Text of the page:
Beach volleyball: Big Ben meets Bondi

London is not a natural home for beach volleyball but the sport's stars are honoured to be playing in such a historic venue, writes Jack Pitt-Brooke

Glamour is not part of English sporting culture. Commitment, perseverance and tradition are the national sporting foundations, with space too for professionalism, individualism and a mild distrust of change. But no one would accuse London's traditional venues, from The Oval to the Boleyn Ground, of flirting, flaunting or anything like that.

Click HERE to view 'Beach volleyball: Everything you need to know' graphic

So when beach volleyball comes to town, as it does today with the first preliminary matches at Horse Guards Parade, it would be no surprise if it were met with a British response: some suspicion, a sneer, and of course vocal prurience concerning beach volleyball's famous uniforms.

For no other sport is there more talk about the gear than the game. Jake Gibb, who will be competing for the US at 10pm tonight, suggested yesterday that the British obsession grew out of unfamiliarity. "It is a little silly that the media are so interested in their uniforms," said Gibb, who will play with Sean Rosenthal. "They are even asking us about them. They aren't asking the athletics teams about wearing tights. Maybe it's different for you guys over here where there isn't so much of a beach culture."

There is certainly little comparable to the traditional heartlands of beach volleyball. In Sydney 12 years ago, the tournaments were held on Bondi Beach in front of 10,000 devotees. It was an event entirely in its element.

Beach volleyball, like any sport, is the product of particular cultures and environments. That explains the uniforms, the sand and the increased athleticism demanded by two-person rather than six-person teams of the game played indoors.

Naturally, since its introduction as a full event at Atlanta in 1996, after a successful trial as a demonstration event in Barcelona four years before, the medals have been won by predictable nations.

Of the 16 gold and silver medals in men's and women's competition, all but three of them have been won by the sport's twin giants of the United States and Brazil. And those three went to Australia in Sydney, China in Beijing, and Spain.

Given this hegemony from agreeable climates, perhaps the expectations should not be too heavy upon British pair Steve Grotowski and John Garcia-Thompson, who start at 4.30 this afternoon against Canada. That said, Grotowski grew up in Florida from the age of 10 and learned his beach volleyball for high school and college teams there. So there might be some hope. Zara Dampney (below) and Shauna Mullin start, also against Canada, tomorrow evening at 5.30pm.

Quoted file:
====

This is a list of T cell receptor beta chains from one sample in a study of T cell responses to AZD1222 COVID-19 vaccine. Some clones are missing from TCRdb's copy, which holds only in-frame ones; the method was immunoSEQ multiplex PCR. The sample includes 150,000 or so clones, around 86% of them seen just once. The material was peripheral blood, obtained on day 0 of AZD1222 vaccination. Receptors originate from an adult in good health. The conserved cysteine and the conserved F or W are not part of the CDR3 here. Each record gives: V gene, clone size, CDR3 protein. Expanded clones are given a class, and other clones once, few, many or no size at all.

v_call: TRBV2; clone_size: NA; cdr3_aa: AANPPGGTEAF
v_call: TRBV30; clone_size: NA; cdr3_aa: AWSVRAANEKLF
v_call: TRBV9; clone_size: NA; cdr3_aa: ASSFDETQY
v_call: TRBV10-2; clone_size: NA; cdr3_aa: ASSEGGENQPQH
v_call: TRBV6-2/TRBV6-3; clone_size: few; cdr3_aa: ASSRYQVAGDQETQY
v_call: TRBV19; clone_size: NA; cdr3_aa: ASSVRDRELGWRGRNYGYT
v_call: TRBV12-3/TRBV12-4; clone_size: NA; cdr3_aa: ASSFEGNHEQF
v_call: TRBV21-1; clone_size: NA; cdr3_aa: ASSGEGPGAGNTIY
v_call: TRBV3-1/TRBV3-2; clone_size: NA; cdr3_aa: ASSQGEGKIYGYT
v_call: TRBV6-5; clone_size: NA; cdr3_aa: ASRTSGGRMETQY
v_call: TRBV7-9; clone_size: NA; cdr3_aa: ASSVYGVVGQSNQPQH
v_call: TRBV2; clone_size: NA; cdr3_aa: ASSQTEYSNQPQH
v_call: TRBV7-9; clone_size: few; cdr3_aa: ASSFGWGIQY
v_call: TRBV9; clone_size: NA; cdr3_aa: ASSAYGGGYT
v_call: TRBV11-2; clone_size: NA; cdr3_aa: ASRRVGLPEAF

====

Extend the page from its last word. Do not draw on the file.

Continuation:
Of course, beach volleyball is popular with spectators, as most of the Olympic events are. But it is not just a cynical invention, or a mixing of sport with Baywatch for profit. Some people grow up with the game, learn it, excel at it and now compete in it at the Olympics.

Misty May-Treanor, for example, grew up in California, playing beach volleyball by Santa Monica pier. Her father, Butch May, represented the US in volleyball in the 1968 Olympics, before opening a beach-side pizza stall. At the age of 22, May-Treanor competed in Sydney before winning gold alongside Kerri Walsh at Athens. In Beijing May-Treanor and Walsh regained their title, the first beach volleyball champions to do so, winning every match in straight sets for the second consecutive Games.

This will be May-Treanor's final Olympics. She is re-united with her former team-mate, now Kerri Walsh-Jennings, and is hoping to end her professional career in the perfect way. "Kerri and I had not played together for two years and it has been fun to reunite," she said yesterday. "We started our journey together in 2001 and for me it is coming to an end after the Olympics."

"I felt in Athens that I had accomplished everything that I wanted to, so in Beijing I enjoyed my time with family and friends. We want to go for (gold medal) No3 because it has never been done before, but you still have to enjoy the process. This is my last Olympics, so I'm going to enjoy the journey and take everything in."

May-Treanor and Walsh-Jennings are going to face Natalie Cook, who was part of the famous Australian team who triumphed at Sydney, and is here in her fifth Olympic games. "She was one of the players I looked up to when I was just beginning," said May-Treanor, one great of the game speaking about another. "She has always been a true competitor."

But Cook, like May-Treanor and everyone else, will be a long way from Bondi Beach this morning. Temporary sand-courts have been set up on Horse Guards Parade, by the administrative and ceremonial hearts of the British state. The result: glamorous athleticism in the midst of power and privilege. It will be as unfamiliar for the athletes as for the spectators.

American April Ross was impressed by the venue. "I feel so blessed to be playing at such a historic site," she said, "and I think we have got the best location of the entire Olympics."

Germany's Katrin Holtwick said that the sand is deeper than she is used to while compatriot Ilka Semmler said that it was the second-largest court she had ever played on.

The learning experience will not be one-way. Beach volleyball might not be precisely what Horse Guards Parade was intended for but these cultural combinations are what the Olympics is all about.

Who would want a London Games that was just cricket, football and darts?

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